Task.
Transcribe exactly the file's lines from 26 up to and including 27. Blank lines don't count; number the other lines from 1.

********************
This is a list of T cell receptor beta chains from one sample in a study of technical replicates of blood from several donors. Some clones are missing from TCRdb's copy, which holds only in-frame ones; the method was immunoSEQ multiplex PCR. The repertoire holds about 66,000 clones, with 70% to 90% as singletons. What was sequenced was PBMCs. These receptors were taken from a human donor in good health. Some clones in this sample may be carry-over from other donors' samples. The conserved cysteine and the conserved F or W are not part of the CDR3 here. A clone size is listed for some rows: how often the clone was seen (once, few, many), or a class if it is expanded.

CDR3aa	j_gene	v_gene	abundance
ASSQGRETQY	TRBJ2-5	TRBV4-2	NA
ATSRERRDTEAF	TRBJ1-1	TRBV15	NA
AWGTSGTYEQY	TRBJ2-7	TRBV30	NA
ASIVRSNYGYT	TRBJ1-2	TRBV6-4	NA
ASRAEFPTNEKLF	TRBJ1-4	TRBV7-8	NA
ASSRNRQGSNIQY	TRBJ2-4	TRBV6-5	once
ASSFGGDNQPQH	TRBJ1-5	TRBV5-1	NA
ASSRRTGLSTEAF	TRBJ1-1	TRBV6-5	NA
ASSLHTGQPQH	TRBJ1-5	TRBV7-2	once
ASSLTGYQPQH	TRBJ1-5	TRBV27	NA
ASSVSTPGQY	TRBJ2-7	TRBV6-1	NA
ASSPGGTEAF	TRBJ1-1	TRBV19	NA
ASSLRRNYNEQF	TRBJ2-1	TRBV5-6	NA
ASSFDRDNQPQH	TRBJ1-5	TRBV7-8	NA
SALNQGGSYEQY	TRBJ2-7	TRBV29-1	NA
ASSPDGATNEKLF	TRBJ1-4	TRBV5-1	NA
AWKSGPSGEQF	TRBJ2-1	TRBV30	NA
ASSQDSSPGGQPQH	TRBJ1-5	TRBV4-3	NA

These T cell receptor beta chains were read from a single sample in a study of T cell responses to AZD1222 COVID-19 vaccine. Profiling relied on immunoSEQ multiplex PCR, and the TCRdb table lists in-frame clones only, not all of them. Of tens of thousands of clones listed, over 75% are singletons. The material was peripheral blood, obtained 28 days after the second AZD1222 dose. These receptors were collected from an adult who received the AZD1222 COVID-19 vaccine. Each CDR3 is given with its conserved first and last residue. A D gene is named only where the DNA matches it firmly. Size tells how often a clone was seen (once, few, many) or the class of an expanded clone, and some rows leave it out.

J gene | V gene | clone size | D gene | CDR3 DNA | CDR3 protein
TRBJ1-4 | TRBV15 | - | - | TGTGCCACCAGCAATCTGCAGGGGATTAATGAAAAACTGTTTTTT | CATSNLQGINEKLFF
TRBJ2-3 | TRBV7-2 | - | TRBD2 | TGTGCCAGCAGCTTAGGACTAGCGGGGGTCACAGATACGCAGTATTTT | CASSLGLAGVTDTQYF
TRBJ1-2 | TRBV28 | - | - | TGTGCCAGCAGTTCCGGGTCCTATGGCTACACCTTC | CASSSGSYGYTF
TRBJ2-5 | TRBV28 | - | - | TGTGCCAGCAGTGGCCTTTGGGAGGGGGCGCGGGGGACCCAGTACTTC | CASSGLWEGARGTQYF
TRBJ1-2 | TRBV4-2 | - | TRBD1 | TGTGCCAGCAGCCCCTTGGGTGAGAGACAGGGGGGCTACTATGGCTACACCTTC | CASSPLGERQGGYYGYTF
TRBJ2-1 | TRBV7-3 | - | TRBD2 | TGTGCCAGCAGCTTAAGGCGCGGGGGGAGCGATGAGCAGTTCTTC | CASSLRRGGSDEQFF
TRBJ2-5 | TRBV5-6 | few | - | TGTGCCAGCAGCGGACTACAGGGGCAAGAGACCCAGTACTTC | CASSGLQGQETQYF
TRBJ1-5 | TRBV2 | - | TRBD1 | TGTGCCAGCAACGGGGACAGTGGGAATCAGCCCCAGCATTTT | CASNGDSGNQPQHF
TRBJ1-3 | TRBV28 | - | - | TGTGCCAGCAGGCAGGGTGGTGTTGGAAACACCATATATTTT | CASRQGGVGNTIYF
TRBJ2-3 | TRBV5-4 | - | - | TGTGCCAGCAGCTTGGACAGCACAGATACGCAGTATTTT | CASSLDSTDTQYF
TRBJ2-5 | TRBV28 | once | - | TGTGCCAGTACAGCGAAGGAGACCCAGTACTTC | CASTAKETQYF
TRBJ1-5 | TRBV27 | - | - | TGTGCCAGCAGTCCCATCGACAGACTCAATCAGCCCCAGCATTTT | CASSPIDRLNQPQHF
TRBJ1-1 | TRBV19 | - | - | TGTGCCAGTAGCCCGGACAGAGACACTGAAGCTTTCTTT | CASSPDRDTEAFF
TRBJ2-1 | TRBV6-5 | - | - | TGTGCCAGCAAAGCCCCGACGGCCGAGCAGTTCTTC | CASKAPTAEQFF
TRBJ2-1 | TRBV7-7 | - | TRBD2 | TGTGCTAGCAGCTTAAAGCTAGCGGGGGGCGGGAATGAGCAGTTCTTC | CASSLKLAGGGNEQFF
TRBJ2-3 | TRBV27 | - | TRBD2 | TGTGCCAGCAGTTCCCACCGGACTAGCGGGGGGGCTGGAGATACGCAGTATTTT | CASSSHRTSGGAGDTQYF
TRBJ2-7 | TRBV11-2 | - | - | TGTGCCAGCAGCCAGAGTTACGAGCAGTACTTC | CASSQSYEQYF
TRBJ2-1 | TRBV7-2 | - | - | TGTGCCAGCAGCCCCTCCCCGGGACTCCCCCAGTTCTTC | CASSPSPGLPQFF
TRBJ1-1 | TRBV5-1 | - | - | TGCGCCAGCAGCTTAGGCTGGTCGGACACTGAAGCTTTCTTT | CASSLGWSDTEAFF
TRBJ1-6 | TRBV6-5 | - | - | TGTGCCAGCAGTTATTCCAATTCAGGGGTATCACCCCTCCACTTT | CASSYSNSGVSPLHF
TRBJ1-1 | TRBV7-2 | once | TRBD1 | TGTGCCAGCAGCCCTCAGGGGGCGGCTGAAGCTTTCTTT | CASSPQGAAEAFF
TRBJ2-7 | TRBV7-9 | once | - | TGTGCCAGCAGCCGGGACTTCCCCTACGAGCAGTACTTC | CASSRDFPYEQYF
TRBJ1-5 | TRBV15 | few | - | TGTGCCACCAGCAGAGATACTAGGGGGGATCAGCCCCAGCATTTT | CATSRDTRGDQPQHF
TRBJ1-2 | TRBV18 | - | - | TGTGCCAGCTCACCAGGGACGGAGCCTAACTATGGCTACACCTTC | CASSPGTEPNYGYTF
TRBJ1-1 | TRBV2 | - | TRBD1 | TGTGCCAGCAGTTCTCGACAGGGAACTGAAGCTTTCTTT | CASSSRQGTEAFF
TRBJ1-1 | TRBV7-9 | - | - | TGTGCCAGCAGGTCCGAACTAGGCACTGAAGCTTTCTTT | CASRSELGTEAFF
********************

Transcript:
TRBJ2-5 | TRBV28 | - | - | TGTGCCAGCAGTGGCCTTTGGGAGGGGGCGCGGGGGACCCAGTACTTC | CASSGLWEGARGTQYF
TRBJ1-2 | TRBV4-2 | - | TRBD1 | TGTGCCAGCAGCCCCTTGGGTGAGAGACAGGGGGGCTACTATGGCTACACCTTC | CASSPLGERQGGYYGYTF